I learned that the first time the girlfriend and I decided to have some fun and play the miniature golf course at the Randall’s Island Golf Center. The course doesn’t have silly loop-the-loops, but real undulating greens that force you to pick your line carefully. On the first hole, my first shot ended up too close to the brick boundary to take a backswing, so I bounced it off the wall billiard-style into the hole. The girlfriend gave me a look of quizzical befuddlement. A couple of holes later the first hole-in-one came, and she started to look annoyed. When we came to a crazy U-shaped hole that went up and down with an extreme sideways bank, I visualized the shot going in (as I’d learned from an instructional video), and proceeded to knock it in.

Now the girlfriend looked at me like I’d just walked on water. I think she asked if I was from another planet. I told her to just go up and do it. She tried but made a lousy shot. I said try again and don’t let the ball hit the wall — hit it just enough to trickle down the middle. She proceeded to hole it, and jumped up and down ecstatically. She’d gone from disbeliever to believer in 30 seconds.

Golf requires a certain faith. How else could anyone believe it’s possible to hit a ball down a gopher hole from 500 yards away with a little f**cked-up stick, as Robin Williams hilariously described it, in just a few strokes? When I played a full course for the first time last week — at Kissena Park in Flushing — I went there expecting something amazing to happen, and it did. Despite slicing nearly every drive, I parred two holes (with a birdie putt rolling off the lip), and made bogeys (just one over par) on seven more.

When I first tried to hit golf balls 16 years ago, I concluded it was impossible. Now I know it’s not, and if you can rise to the challenge and handle the frustration of golf, you’ll feel like you can do anything. It’s also more affordable than you might think, and more fun than television would suggest. And if you work in Midtown Manhattan, you can stop by Brooks Brothers on your lunch hour and start learning to play.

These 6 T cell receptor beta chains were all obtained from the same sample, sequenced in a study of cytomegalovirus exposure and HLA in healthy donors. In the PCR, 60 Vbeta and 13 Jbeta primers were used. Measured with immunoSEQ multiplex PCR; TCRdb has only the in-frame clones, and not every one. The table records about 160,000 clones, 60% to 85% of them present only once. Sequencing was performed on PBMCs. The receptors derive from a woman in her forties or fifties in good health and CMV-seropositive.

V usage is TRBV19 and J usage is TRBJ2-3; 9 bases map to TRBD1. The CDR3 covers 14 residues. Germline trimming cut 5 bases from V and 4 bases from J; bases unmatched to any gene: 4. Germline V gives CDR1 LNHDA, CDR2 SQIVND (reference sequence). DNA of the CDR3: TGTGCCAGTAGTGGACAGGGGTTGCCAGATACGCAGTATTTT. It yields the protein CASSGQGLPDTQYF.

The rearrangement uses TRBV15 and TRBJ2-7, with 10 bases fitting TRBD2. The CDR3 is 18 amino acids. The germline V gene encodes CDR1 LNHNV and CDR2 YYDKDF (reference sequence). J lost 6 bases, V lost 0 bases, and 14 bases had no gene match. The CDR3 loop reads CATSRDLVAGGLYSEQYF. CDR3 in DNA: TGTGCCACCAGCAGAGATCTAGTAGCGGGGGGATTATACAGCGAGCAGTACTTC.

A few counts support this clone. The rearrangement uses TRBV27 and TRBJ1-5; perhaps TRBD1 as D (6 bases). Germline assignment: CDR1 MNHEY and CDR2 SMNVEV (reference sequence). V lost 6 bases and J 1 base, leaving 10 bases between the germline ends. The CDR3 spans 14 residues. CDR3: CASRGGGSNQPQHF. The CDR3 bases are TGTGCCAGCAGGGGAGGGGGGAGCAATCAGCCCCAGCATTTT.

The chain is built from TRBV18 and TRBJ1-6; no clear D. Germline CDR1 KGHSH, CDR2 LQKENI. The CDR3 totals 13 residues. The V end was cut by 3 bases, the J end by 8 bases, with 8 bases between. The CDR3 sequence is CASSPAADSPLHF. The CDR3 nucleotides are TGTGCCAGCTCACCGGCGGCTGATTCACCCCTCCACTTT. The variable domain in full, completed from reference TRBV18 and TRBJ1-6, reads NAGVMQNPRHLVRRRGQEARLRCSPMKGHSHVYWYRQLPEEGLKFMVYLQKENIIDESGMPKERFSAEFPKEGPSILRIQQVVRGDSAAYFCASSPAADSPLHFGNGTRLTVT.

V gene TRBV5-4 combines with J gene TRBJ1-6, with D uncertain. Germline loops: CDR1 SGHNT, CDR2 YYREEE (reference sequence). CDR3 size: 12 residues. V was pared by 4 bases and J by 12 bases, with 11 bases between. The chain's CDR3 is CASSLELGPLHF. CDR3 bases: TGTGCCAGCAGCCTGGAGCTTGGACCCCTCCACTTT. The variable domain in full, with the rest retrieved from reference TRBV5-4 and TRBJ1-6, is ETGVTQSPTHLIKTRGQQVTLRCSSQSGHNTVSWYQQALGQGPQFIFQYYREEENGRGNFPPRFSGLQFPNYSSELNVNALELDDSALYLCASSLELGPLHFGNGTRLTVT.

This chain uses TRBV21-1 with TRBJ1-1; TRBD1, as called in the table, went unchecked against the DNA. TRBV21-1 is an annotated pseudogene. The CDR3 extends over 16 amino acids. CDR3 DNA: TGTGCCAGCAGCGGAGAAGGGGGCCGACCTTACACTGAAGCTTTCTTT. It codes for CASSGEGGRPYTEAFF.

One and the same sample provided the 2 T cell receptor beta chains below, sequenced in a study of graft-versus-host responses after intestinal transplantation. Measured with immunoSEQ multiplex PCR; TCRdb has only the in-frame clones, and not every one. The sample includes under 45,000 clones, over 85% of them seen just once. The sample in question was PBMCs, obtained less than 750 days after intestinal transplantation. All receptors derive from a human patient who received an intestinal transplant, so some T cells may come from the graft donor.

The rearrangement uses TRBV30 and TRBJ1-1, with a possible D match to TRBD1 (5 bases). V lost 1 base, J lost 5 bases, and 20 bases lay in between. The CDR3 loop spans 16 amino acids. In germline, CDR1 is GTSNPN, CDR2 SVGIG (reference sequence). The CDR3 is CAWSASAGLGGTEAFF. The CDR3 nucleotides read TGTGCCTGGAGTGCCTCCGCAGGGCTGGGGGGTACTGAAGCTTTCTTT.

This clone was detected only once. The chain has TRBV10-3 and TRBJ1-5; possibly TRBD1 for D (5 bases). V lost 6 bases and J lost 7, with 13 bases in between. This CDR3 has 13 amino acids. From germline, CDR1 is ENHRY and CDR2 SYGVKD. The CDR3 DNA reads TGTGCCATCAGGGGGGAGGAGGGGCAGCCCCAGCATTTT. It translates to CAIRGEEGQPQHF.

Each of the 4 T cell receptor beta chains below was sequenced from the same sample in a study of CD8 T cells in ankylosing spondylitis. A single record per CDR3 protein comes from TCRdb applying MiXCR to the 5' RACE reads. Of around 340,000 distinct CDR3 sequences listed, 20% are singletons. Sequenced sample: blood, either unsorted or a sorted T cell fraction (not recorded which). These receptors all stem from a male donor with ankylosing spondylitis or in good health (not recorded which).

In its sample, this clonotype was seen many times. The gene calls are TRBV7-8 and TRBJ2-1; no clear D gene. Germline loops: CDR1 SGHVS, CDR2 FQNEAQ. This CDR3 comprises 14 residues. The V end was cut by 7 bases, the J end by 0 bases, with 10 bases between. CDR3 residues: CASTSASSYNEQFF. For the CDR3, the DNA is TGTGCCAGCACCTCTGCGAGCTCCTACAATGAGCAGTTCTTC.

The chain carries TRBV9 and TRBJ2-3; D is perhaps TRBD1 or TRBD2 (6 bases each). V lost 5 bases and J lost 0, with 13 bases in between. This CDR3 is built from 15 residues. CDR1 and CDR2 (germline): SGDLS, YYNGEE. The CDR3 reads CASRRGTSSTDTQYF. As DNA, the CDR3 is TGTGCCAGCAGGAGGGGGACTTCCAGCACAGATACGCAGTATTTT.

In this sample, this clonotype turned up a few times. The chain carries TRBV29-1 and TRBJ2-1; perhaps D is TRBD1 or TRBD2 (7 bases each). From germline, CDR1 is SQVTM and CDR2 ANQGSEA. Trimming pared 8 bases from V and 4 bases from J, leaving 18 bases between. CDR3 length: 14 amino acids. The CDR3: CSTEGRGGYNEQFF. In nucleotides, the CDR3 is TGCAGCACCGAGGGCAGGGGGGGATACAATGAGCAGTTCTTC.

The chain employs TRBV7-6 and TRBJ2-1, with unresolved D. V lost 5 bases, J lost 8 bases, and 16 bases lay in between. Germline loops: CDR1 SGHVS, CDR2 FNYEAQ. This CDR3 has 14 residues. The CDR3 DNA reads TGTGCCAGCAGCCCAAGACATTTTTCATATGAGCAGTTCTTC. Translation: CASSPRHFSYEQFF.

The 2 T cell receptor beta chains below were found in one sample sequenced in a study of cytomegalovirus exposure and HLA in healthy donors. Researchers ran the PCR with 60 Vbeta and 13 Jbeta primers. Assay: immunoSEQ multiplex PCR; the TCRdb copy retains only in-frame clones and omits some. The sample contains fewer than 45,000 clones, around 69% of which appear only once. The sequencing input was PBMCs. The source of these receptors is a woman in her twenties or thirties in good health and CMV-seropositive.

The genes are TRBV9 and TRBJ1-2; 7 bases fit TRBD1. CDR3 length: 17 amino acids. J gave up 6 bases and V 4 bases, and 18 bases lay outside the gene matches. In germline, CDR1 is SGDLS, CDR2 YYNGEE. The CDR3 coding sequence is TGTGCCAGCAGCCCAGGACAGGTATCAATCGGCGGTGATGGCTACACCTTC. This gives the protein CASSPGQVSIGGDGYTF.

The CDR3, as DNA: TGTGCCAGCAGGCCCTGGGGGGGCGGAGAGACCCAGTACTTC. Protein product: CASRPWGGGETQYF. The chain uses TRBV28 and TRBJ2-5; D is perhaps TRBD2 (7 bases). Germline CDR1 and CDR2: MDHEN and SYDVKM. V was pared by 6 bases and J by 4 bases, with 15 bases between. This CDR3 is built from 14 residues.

I may sound like an evangelist, but a better term would be believer. Thank you Brooks Brothers and Golf Manhattan for showing me the way. — CHRISTIAN CHENSVOLD

50 Comments on "Fore In Hand: How I Learned To Play Golf At Brooks Brothers"

  1. Forget about the golf … women go out with you?

  2. Seems like you’ve been bitten by the bug. I was bitten 45 years ago at the tender age of 14. I’ve never looked back. Great shoes, haven’t seen those in years. Didn’t think they were still made. I had a pair like that around 1983. I wore them so much the toes curled and the leather soles disintegrated. Then, they were expensive at $ 60. I believe the Callaway wedge has a steel core for modern performance, a nice item. The Hunter green bag is very classy, although a bit heavy for carrying.

    I’ve always walked the course; riding is just not golf. As far as simulators go, they’re great, but not reliable as an indicator for live golf. Nice in the winter, though. Thrift shops are great for finding almost collectible golf clubs. I have bought clubs from the 1930’s, early steel shafts with plastic coating called pyratone. Surprising, they play very well, which the modern manufacturers would not have you believe.

    As far as women go, enjoy golf. Leave the women at home or the mall. Fore!

  3. Just a post script. I think the best books for golf instruction are the ones written by Bobby Jones. His style of writing is a very friendly, nice guy attitude. He was the only golfer to achieve the Grand Slam, 4 major tournaments in a single year, 1930 I think. He was also a true Ivy, having a degree from Harvard, in English I believe. He also had degrees in engineering and law. Reading his biography is worth any golfer’s free time, in addition to his instructional books and videos.